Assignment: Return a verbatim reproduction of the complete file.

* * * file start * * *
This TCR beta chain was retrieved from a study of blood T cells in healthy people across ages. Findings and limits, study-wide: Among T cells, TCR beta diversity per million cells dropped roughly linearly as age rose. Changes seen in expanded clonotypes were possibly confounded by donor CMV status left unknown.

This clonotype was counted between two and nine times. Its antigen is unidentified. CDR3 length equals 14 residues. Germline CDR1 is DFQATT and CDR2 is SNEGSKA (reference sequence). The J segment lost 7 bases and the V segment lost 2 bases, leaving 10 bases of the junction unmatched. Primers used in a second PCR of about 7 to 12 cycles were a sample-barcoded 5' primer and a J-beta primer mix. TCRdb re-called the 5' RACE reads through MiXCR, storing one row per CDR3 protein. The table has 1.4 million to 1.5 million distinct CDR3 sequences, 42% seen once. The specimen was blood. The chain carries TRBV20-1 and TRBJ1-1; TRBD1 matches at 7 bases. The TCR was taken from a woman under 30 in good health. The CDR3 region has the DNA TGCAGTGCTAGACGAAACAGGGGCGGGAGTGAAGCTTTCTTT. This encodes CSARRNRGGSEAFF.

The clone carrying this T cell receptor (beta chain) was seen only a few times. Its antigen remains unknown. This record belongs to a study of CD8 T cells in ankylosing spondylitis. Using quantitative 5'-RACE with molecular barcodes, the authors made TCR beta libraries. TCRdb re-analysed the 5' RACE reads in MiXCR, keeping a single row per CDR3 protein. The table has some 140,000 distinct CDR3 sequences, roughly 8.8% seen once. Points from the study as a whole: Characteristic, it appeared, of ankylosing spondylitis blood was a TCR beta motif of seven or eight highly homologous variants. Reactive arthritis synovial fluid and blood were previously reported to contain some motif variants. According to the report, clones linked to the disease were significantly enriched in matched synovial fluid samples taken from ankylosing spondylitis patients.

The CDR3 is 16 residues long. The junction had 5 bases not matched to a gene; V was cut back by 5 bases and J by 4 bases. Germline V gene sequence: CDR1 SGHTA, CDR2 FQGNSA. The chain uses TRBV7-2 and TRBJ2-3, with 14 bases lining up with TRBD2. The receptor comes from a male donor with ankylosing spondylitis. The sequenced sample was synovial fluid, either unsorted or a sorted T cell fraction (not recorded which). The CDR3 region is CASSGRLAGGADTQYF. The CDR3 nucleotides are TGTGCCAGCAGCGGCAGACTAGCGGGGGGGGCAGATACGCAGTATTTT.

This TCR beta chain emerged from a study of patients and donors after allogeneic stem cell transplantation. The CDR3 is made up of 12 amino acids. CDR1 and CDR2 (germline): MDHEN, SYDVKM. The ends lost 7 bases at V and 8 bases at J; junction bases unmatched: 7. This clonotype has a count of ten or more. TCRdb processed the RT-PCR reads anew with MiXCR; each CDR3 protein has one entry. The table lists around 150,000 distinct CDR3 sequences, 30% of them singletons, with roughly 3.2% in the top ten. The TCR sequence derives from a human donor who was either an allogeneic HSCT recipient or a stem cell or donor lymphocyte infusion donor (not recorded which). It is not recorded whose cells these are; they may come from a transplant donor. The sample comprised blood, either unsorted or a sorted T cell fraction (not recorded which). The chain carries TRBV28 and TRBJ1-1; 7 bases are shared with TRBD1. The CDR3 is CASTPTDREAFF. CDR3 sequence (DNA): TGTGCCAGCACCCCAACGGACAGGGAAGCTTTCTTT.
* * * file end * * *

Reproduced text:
This TCR beta chain was retrieved from a study of blood T cells in healthy people across ages. Findings and limits, study-wide: Among T cells, TCR beta diversity per million cells dropped roughly linearly as age rose. Changes seen in expanded clonotypes were possibly confounded by donor CMV status left unknown.

This clonotype was counted between two and nine times. Its antigen is unidentified. CDR3 length equals 14 residues. Germline CDR1 is DFQATT and CDR2 is SNEGSKA (reference sequence). The J segment lost 7 bases and the V segment lost 2 bases, leaving 10 bases of the junction unmatched. Primers used in a second PCR of about 7 to 12 cycles were a sample-barcoded 5' primer and a J-beta primer mix. TCRdb re-called the 5' RACE reads through MiXCR, storing one row per CDR3 protein. The table has 1.4 million to 1.5 million distinct CDR3 sequences, 42% seen once. The specimen was blood. The chain carries TRBV20-1 and TRBJ1-1; TRBD1 matches at 7 bases. The TCR was taken from a woman under 30 in good health. The CDR3 region has the DNA TGCAGTGCTAGACGAAACAGGGGCGGGAGTGAAGCTTTCTTT. This encodes CSARRNRGGSEAFF.

The clone carrying this T cell receptor (beta chain) was seen only a few times. Its antigen remains unknown. This record belongs to a study of CD8 T cells in ankylosing spondylitis. Using quantitative 5'-RACE with molecular barcodes, the authors made TCR beta libraries. TCRdb re-analysed the 5' RACE reads in MiXCR, keeping a single row per CDR3 protein. The table has some 140,000 distinct CDR3 sequences, roughly 8.8% seen once. Points from the study as a whole: Characteristic, it appeared, of ankylosing spondylitis blood was a TCR beta motif of seven or eight highly homologous variants. Reactive arthritis synovial fluid and blood were previously reported to contain some motif variants. According to the report, clones linked to the disease were significantly enriched in matched synovial fluid samples taken from ankylosing spondylitis patients.

The CDR3 is 16 residues long. The junction had 5 bases not matched to a gene; V was cut back by 5 bases and J by 4 bases. Germline V gene sequence: CDR1 SGHTA, CDR2 FQGNSA. The chain uses TRBV7-2 and TRBJ2-3, with 14 bases lining up with TRBD2. The receptor comes from a male donor with ankylosing spondylitis. The sequenced sample was synovial fluid, either unsorted or a sorted T cell fraction (not recorded which). The CDR3 region is CASSGRLAGGADTQYF. The CDR3 nucleotides are TGTGCCAGCAGCGGCAGACTAGCGGGGGGGGCAGATACGCAGTATTTT.

This TCR beta chain emerged from a study of patients and donors after allogeneic stem cell transplantation. The CDR3 is made up of 12 amino acids. CDR1 and CDR2 (germline): MDHEN, SYDVKM. The ends lost 7 bases at V and 8 bases at J; junction bases unmatched: 7. This clonotype has a count of ten or more. TCRdb processed the RT-PCR reads anew with MiXCR; each CDR3 protein has one entry. The table lists around 150,000 distinct CDR3 sequences, 30% of them singletons, with roughly 3.2% in the top ten. The TCR sequence derives from a human donor who was either an allogeneic HSCT recipient or a stem cell or donor lymphocyte infusion donor (not recorded which). It is not recorded whose cells these are; they may come from a transplant donor. The sample comprised blood, either unsorted or a sorted T cell fraction (not recorded which). The chain carries TRBV28 and TRBJ1-1; 7 bases are shared with TRBD1. The CDR3 is CASTPTDREAFF. CDR3 sequence (DNA): TGTGCCAGCACCCCAACGGACAGGGAAGCTTTCTTT.